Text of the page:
The ongoing human rights crisis also manifests in jailing or attempts at criminalization of whistleblowers and journalists such as Julian Assange, Chelsea Manning, John Kiriakou and Karen Melton Stewart.
In another arena largely ignored or dismissed by the mainstream press, but now becoming too prevalent to ignore, the human rights crisis can be seen in the avalanche of reports coming from ordinary Americans who have been placed into non-consensual weapons testing programs, either with electronic weapons or chemical weapons testing.
These issues by their very nature should be dealt with by the US legal system. However, we are now experiencing a crisis in judicial integrity. Research indicates that judges, who generally have immunity for their actions on the bench, are apparently receiving bribes and payoffs in order to throw cases.
Due to this crisis in judicial integrity, more and more US citizens are seeking justice abroad. Indeed, an increasing number of US citizens are also seeking political asylum from the US. In 2016, over 300 US citizens applied for political asylum in other countries, according to the UNHCR. In a statistic which speaks multitudes for the reluctance of other countries to even admit that the US is abusing its citizens, only eleven of these applications were granted.
WHAT HAPPENS WHEN US CITIZENS MAKE COMPLAINTS TO INTERNATIONAL ORGS?
There are structural problems that impact the success of US citizens trying to access justice through international mechanisms. For one, the US habitually declines to sign and ratify human rights treaties. This creates legal obstacles, as one cannot utilize a treaty which the nation in question does not subscribe to. In the rare instance when the US has both signed and ratified international human rights accords, such as in the case of the Convention Against Torture (CAT), it does so with legal “reservations,” which in essence gut any jurisdiction that an international body might have over the US. It should also be noted that the US does not honor the jurisdiction of the international court at The Hague nor the regional court in Costa Rica, which is attached to the Organization of American States and its treaties.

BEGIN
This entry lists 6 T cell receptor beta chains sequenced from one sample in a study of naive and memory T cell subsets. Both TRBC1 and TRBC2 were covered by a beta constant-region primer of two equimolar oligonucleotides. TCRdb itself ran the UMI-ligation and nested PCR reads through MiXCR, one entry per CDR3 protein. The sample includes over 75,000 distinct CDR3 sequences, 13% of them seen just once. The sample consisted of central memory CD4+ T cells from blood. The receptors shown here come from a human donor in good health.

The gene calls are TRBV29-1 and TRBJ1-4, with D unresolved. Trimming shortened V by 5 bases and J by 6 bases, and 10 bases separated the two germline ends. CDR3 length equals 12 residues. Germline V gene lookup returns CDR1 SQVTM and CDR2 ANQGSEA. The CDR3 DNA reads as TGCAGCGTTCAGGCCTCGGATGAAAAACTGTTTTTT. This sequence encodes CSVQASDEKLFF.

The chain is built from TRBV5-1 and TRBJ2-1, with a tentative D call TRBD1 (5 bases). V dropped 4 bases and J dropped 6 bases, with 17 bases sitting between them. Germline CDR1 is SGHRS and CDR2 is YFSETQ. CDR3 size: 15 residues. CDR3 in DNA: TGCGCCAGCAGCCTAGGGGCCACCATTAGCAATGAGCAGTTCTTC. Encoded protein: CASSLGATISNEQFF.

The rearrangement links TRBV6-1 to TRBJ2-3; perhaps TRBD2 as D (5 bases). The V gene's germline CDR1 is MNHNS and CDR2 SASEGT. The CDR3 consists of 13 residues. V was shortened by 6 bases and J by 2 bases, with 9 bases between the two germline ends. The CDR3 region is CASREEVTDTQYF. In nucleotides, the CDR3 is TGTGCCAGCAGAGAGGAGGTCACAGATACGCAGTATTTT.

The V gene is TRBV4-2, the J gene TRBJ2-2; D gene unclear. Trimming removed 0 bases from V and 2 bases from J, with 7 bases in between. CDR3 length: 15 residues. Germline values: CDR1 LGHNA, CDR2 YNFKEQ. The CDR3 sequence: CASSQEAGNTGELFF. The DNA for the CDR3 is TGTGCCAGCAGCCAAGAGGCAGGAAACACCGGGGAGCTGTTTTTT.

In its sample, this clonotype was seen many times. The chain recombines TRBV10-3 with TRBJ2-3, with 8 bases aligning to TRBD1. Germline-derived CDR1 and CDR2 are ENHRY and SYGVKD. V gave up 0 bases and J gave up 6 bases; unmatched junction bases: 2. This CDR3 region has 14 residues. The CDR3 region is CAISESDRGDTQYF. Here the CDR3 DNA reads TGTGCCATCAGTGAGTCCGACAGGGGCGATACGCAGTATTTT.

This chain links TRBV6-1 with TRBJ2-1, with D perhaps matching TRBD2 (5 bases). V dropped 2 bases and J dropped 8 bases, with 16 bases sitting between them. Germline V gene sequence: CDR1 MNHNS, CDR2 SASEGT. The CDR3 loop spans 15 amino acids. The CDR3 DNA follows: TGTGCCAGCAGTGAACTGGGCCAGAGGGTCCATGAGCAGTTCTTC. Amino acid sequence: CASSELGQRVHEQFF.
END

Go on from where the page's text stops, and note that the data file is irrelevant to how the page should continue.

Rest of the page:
As noted, the US has signed and ratified the CAT, albeit with reservations. Pursuant to this, in 2016 a report on guardianship abuse was filed with the UN Special Rapporteur on Torture. The report alleged that many of the abuses inflicted on the elderly and disabled through guardianship achieved the official definition of torture and was buttressed by over eighty declarations from guardianship victims and lawyers. The report fell into a black hole. It was acknowledged as received by the UN and not one whit of a response was ever tendered.
Other reports of US human rights abuse are met with disinformation and downright untruths. An example of this is the US’s response to the cyclical Universal Periodic Review of human rights (UPR), wherein the UN every few years cycles through to review the human rights record of every participating country. In the review of the US in 2015, it was reported in New Eastern Outlook that the delegates from the US lied extensively to the international community.